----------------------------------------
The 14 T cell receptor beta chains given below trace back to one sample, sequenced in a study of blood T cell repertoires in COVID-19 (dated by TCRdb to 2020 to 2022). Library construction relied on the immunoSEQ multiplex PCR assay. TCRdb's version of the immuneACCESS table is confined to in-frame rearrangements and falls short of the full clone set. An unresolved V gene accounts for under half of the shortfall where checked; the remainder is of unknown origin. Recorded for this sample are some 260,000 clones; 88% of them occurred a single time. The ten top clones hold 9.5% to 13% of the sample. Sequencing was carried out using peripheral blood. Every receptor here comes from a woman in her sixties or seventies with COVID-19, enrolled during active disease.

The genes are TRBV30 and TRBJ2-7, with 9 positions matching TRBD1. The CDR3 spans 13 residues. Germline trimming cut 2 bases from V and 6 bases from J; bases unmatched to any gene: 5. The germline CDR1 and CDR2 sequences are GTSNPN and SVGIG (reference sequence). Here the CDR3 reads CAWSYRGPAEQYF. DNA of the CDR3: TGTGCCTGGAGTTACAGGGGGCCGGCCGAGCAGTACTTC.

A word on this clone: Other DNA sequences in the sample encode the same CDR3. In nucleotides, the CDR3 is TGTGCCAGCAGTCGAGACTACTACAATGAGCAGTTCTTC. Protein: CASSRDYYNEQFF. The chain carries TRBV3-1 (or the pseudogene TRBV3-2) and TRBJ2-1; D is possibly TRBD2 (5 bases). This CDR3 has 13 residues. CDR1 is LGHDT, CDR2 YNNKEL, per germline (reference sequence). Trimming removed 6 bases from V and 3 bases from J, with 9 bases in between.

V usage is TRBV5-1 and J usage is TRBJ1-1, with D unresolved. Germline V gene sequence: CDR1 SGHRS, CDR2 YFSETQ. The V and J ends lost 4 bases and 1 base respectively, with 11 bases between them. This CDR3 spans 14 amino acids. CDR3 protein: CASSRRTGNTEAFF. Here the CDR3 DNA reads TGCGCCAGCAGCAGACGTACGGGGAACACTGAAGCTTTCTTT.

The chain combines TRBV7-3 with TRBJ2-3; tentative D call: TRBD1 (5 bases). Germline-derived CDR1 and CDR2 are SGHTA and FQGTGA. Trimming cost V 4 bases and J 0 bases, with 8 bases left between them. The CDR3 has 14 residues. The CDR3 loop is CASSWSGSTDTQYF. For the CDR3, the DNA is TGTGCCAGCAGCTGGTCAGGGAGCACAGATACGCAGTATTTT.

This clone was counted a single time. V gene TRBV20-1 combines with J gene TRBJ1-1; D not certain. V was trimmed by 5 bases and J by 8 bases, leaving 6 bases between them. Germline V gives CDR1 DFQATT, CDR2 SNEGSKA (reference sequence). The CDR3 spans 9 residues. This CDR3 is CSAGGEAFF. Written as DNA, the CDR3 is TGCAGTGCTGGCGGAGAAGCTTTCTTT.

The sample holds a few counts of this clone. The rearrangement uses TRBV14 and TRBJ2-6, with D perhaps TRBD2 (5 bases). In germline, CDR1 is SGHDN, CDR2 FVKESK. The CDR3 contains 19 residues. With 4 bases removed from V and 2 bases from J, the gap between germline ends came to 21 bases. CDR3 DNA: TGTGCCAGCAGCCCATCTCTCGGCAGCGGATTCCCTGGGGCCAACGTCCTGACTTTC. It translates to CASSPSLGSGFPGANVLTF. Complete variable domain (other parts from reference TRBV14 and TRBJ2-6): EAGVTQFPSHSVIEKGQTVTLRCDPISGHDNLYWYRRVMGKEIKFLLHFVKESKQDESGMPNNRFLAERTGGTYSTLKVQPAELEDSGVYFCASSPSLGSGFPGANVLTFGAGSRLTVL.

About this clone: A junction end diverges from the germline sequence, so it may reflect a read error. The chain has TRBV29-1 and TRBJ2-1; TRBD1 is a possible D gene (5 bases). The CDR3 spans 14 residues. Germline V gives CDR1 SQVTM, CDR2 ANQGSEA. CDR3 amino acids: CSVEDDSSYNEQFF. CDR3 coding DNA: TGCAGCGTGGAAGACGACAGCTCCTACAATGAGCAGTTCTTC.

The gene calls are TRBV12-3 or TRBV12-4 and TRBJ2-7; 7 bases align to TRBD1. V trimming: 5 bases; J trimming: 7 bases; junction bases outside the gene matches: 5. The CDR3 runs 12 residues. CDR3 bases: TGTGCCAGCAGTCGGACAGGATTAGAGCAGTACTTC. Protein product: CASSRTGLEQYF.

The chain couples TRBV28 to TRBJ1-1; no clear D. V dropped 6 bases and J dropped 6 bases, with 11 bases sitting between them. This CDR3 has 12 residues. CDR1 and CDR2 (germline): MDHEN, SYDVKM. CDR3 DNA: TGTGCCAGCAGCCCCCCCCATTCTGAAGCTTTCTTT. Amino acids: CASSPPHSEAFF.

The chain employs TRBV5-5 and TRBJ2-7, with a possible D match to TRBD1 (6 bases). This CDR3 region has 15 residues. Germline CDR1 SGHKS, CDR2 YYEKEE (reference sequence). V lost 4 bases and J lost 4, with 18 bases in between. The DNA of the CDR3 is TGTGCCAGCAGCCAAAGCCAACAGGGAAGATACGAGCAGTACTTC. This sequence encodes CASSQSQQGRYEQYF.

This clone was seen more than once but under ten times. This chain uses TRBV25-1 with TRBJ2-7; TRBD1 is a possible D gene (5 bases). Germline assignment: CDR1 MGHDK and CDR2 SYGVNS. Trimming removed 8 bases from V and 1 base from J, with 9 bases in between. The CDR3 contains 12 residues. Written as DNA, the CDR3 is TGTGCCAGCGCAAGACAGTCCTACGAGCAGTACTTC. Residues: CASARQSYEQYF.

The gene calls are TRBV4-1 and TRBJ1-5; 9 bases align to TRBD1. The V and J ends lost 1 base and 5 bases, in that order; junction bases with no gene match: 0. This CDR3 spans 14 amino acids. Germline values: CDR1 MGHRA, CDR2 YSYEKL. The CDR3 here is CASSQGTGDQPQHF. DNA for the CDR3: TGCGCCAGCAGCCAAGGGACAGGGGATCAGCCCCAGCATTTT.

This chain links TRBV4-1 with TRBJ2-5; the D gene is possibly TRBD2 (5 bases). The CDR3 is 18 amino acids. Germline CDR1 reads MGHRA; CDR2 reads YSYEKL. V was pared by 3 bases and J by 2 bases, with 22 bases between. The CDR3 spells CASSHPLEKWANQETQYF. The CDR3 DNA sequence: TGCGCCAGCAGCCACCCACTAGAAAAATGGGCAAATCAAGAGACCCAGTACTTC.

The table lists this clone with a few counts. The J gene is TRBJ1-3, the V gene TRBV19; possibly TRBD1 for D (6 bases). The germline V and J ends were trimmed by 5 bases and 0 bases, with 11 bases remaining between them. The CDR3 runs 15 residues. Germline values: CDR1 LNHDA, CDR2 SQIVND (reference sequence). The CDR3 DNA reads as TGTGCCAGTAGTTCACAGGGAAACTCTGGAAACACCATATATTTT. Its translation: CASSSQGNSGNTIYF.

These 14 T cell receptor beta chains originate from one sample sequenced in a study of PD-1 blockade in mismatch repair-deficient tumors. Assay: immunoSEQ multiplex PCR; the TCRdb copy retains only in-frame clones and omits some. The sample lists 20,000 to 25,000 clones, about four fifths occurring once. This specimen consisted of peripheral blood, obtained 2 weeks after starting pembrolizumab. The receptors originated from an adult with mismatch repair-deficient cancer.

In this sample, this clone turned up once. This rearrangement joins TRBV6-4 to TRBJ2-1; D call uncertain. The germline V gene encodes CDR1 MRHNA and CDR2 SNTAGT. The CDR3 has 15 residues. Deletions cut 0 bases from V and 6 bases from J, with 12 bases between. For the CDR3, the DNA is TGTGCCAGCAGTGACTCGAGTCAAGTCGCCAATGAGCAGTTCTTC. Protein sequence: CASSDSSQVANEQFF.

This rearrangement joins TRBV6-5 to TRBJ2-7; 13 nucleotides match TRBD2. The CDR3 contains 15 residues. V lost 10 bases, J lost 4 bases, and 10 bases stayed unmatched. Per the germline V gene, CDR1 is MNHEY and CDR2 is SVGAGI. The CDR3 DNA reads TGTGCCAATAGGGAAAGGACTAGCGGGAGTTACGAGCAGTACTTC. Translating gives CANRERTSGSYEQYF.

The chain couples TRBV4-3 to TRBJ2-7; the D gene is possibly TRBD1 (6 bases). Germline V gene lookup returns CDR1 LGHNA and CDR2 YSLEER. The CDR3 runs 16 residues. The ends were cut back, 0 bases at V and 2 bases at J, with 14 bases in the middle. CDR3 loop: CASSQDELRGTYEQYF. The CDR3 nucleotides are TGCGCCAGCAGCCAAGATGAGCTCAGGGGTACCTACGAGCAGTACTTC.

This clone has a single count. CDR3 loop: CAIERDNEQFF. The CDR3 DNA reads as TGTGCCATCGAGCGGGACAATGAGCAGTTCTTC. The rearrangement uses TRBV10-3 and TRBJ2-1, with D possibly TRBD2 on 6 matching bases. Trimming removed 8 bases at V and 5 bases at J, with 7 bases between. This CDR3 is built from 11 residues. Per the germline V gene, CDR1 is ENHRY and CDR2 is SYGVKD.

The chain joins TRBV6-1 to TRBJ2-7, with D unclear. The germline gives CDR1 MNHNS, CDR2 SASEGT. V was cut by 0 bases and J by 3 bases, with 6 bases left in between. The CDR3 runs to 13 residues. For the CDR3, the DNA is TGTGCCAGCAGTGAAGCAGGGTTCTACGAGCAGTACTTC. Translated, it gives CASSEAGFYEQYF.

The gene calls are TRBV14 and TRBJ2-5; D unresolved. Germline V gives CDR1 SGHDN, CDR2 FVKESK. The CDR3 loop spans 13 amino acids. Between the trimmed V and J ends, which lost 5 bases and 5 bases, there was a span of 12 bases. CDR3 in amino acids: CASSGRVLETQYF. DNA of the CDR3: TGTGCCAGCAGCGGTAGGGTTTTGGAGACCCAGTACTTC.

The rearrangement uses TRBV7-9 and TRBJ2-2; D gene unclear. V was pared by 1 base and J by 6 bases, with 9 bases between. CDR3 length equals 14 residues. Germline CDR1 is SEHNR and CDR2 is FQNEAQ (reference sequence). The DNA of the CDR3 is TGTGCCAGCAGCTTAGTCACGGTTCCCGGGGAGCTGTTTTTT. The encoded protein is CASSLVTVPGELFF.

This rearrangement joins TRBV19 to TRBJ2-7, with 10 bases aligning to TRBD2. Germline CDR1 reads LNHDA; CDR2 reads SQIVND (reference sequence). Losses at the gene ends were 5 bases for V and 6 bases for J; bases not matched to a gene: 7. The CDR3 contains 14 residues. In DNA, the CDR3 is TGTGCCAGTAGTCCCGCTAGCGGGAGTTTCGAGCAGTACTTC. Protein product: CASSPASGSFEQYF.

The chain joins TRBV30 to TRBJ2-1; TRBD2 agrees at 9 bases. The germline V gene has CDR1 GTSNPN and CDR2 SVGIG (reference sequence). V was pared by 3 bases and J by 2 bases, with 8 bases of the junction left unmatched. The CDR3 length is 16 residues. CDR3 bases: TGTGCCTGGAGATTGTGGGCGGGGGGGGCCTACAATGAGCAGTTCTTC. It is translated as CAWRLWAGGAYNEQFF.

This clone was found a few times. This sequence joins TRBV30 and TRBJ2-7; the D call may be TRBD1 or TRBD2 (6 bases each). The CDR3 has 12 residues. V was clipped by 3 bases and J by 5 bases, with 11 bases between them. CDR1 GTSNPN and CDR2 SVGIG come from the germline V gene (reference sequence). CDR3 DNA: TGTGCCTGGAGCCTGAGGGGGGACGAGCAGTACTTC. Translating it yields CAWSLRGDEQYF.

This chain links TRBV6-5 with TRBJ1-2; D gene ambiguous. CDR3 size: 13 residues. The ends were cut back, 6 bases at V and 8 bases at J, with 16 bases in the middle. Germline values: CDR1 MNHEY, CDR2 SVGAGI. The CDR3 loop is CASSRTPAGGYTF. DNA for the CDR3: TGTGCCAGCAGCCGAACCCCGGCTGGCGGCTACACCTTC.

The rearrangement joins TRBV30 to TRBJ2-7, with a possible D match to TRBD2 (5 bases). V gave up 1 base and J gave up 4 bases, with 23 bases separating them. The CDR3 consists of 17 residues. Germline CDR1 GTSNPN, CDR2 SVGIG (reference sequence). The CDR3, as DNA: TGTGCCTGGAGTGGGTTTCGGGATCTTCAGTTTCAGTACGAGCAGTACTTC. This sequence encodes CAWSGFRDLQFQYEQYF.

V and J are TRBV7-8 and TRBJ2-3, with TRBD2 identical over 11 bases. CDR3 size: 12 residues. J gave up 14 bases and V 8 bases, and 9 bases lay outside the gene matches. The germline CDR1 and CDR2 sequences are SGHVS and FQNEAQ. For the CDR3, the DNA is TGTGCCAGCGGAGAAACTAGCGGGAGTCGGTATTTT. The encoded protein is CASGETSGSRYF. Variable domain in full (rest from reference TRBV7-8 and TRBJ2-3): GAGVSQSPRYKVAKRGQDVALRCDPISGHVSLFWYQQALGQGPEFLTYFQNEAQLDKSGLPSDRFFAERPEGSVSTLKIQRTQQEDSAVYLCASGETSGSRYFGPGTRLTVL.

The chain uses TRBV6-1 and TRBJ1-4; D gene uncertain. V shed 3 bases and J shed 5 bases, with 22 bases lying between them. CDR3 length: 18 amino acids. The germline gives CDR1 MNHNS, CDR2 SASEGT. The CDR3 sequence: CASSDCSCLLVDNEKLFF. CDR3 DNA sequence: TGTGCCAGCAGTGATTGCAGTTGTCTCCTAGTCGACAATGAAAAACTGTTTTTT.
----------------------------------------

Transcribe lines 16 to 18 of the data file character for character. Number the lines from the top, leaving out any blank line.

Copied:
These 14 T cell receptor beta chains originate from one sample sequenced in a study of PD-1 blockade in mismatch repair-deficient tumors. Assay: immunoSEQ multiplex PCR; the TCRdb copy retains only in-frame clones and omits some. The sample lists 20,000 to 25,000 clones, about four fifths occurring once. This specimen consisted of peripheral blood, obtained 2 weeks after starting pembrolizumab. The receptors originated from an adult with mismatch repair-deficient cancer.

In this sample, this clone turned up once. This rearrangement joins TRBV6-4 to TRBJ2-1; D call uncertain. The germline V gene encodes CDR1 MRHNA and CDR2 SNTAGT. The CDR3 has 15 residues. Deletions cut 0 bases from V and 6 bases from J, with 12 bases between. For the CDR3, the DNA is TGTGCCAGCAGTGACTCGAGTCAAGTCGCCAATGAGCAGTTCTTC. Protein sequence: CASSDSSQVANEQFF.

This rearrangement joins TRBV6-5 to TRBJ2-7; 13 nucleotides match TRBD2. The CDR3 contains 15 residues. V lost 10 bases, J lost 4 bases, and 10 bases stayed unmatched. Per the germline V gene, CDR1 is MNHEY and CDR2 is SVGAGI. The CDR3 DNA reads TGTGCCAATAGGGAAAGGACTAGCGGGAGTTACGAGCAGTACTTC. Translating gives CANRERTSGSYEQYF.